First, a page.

Der Missbrauch des Kapitalismus kann auch zu tragischer Ausbeutung führen. Dies ist in eurer Nation so oft passiert. Sie sagen mir, dass ein Zehntel der Bevölkerung mehr als vierzig Prozent des Reichtums kontrolliert. Oh Amerika, wie oft hast du den Massen das Nötigste genommen, um den [höheren] Klassen Luxus zu geben. Wenn ihr eine wahrhaft christliche Nation sein wollt, müsst ihr dieses Problem lösen. […] Ihr könnt im Rahmen der Demokratie arbeiten, um eine bessere Verteilung des Wohlstands zu erreichen. Ihr könnt eure mächtigen wirtschaftlichen Ressourcen nutzen, um die Armut vom Erdboden zu wischen. Gott hatte nie vor, dass eine Gruppe von Menschen in überflüssigem, übermäßigem Reichtum lebt, während andere in bitterer, tödlicher Armut leben. Gott beabsichtigt, dass alle seine Kinder die Grundbedürfnisse des Lebens haben, und er hat in diesem Universum “genug und teilbares” für diesen Zweck gegeben. Deshalb fordere ich euch auf, die Kluft zwischen bitterer Armut und überflüssigem Reichtum zu überwinden.” (1)

Martin Luther King, Jr., Pauls Letter to American Christians

Unglaubliche 64 Jahre später, ringt die USA immer noch um ein gerechtes gesellschaftliches System, das durchwoben ist von einer Benachteiligung gegenüber farbigen Bevölkerungsgruppen und anderen Minoritäten am Rande der Gesellschaft. Es bedarf daher vieler mutiger Personen, die in prophetischer Tradition gegen diese Ungerechtigkeiten aufsprechen und ihre Stimme für die erheben, die keine Stimme haben. So wie dies gegenwärtig durch die Bewegung “Black Lives Matter” geschieht. Ein biblische Erbe das Christinnen und Christen mutig annehmen sollten.

Eine Person äußerte mir gegenüber letztens ihre Erleichterung, dass Deutschland nicht mit den amerikanischen Problemen des Rassismus behaftet sei. Das ist zu einfach gedacht. Rassismus ist eine gesellschaftliche Realität in Europa. Dabei darf nicht außer Acht gelassen werden, dass Antisemitismus als dessen häretischer Zwilling unglaubliches Leid über Deutschland, Europa und weite Teile der westlichen Welt gebracht hat. (2) Während ich sprachlos in den Telefonhörer starrte und die Worte der Person ungehört an mir herunter perlten, zogen mich meine Gedanken in die Zeit des Nationalsozialismus: Was wäre gewesen, wenn man damals mutig aufgestanden wäre als Christen und als Kirche und vor die damaligen Zentren der Macht als deutsches Pendant “Jüdisches Leben Ist Wertvoll” oder den Anglizismus “Jewish Lives Matter” geschrieben hätte? Stattdessen wählten die großen Kirchen den Weg in die Mittäterschaft und unterstützten das mörderischste Hasssystem der Welt in seiner menschenverachtenden Politik. Gerade deshalb geht es Christ*innen in Deutschland besonders an! Sie müssen sich verpflichtet fühlen zu dem Jahrtausende alten Ruf der Propheten, der gegen Ungerechtigkeit von Benachteiligten und Menschen an den Rändern unserer Gesellschaft aufspricht. Weil andere Minoritäten sich in sozialer und finanzieller Not befinden, könnte zum Beispiel auch andere Rufe laut werden, wie…

“Jewish Lives Matter”

oder “Sinti Lives Matter”

oder “Homeless Lives Matter”

oder “Female Lives Matter” und so viele mehr.

Ich träume von einer Kirche, die dem prophetischen Ruf Gottes folgt und tief in der Beauftragung Jesu Christi verwurzelt ist. Je mehr diesem Ruf folgen, umso größer wird das Reich Gottes bereits in dieser Welt. Ein Vorgeschmack auf den Himmel und wie Gott sich unsere Welt erhofft.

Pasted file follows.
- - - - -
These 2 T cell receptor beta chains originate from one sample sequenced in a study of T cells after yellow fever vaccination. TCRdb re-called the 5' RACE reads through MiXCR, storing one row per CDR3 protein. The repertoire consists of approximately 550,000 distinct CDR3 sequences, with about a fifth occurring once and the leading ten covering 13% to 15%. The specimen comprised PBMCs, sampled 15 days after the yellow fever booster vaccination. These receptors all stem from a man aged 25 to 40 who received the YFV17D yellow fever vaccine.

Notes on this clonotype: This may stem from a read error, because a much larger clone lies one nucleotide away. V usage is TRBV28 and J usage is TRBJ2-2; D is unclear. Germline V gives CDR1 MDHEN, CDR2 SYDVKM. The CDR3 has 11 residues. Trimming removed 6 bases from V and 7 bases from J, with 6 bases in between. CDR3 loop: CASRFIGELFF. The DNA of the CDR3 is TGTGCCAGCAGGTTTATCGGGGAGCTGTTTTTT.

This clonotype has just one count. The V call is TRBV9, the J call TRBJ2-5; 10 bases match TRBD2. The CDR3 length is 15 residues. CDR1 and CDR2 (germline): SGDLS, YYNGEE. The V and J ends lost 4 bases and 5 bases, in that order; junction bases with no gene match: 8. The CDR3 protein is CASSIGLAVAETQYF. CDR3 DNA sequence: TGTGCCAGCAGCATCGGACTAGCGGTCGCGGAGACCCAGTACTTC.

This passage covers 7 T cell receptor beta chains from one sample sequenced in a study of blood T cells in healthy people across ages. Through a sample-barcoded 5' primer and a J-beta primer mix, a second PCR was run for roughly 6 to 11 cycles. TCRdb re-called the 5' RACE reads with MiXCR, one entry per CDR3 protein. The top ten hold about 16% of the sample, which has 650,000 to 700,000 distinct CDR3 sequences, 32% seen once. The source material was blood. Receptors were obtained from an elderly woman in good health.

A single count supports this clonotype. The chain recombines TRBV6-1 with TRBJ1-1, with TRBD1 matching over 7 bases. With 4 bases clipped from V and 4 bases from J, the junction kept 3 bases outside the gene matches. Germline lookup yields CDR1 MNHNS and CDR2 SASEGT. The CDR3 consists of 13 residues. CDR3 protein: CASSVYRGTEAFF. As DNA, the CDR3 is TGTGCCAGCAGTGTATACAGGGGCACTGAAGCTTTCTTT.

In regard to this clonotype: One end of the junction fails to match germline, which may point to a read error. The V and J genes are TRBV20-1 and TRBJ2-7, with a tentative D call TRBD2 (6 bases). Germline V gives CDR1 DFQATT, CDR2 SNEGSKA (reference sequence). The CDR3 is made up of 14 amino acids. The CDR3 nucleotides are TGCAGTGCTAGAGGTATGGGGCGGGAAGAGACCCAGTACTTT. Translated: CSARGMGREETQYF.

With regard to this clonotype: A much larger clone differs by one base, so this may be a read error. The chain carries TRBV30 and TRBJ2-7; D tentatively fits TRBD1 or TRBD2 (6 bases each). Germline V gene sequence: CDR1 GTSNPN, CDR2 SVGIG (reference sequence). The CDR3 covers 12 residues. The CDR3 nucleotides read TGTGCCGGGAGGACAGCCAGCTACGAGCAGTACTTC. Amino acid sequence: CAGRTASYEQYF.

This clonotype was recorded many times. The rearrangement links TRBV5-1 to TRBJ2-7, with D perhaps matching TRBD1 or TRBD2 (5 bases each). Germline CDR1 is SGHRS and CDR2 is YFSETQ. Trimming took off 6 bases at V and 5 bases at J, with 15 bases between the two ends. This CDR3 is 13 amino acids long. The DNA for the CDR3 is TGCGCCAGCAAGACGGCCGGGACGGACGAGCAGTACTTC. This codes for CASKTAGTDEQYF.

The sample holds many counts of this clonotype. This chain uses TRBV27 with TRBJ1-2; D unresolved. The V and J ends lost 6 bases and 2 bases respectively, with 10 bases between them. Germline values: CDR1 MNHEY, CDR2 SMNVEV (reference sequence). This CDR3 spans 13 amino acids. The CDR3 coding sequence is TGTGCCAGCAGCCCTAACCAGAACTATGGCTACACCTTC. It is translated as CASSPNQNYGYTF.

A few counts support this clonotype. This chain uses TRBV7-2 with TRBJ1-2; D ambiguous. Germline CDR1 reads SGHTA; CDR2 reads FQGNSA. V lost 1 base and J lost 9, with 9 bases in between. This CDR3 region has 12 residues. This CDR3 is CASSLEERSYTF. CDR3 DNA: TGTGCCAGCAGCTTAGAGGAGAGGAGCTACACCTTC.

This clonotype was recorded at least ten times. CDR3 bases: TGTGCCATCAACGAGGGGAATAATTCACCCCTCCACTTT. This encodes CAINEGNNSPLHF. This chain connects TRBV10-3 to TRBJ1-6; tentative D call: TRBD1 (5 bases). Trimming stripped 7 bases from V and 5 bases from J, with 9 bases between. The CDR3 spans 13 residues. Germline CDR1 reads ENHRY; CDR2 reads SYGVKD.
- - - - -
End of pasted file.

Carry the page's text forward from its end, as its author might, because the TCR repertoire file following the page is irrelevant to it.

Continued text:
(1) Originaltext: “The misuse of Capitalism can also lead to tragic exploitation. This has so often happened in your nation. They tell me that one tenth of one percent of the population controls more than forty percent of the wealth. Oh America, how often have you taken necessities from the masses to give luxuries to the classes. If you are to be a truly Christian nation you must solve this problem. You cannot solve the problem by turning to communism, for communism is based on an ethical relativism and a metaphysical materialism that no Christian can accept. You can work within the framework of democracy to bring about a better distribution of wealth. You can use your powerful economic resources to wipe poverty from the face of the earth. God never intended for one group of people to live in superfluous inordinate wealth, while others live in abject deadening poverty. God intends for all of his children to have the basic necessities of life, and he has left in this universe “enough and to spare” for that purpose. So I call upon you to bridge the gulf between abject poverty and superfluous wealth.

in: Martin Luther King Jr., A Knock at Midnight, 1998, S. 28.

(2) Auf diese Analogie hatte ich vor einiger Zeit in dem Artikel “Denk ich an Amerika”, Christ & Welt hingewiesen.

Stürmische Zeiten

Ausdauernd prasselte Regen auf die Dachfenster des Pfarrhauses während sich der Rhythmus der Regenbänder immer schneller wurde. Ich starrte nachdenklich aus dem Fenster und sah den ersten Ausläufern des tropischen Sturmtiefs zu, das im Laufe des Tages in rotierenden Regenbändern eine signifikante Menge an Niederschlag und bis zu 50 miles/h an Winden mit sich bringen sollte.

Seit Monaten fühle ich mich wie von einem großen, andauernden Sturm erfasst. Corona, Rassenunruhen, Polizeigewalt, Kampf gegen Armut und Hunger… Wie in einem immer währenden Zyklus kreisen diese Traumata wie gegenwärtig der tropische Sturm Fay über der Metropolregion New York und der gesamten USA. Es gibt Phasen, an denen meine Nerven sehr strapaziert sind. Nicht selten frage ich mich, ob meine Schlechtwetterkleidung als Pfarrerin, die vor allem aus einer tiefen Verwurzelung im Glauben besteht, ausreichend ist.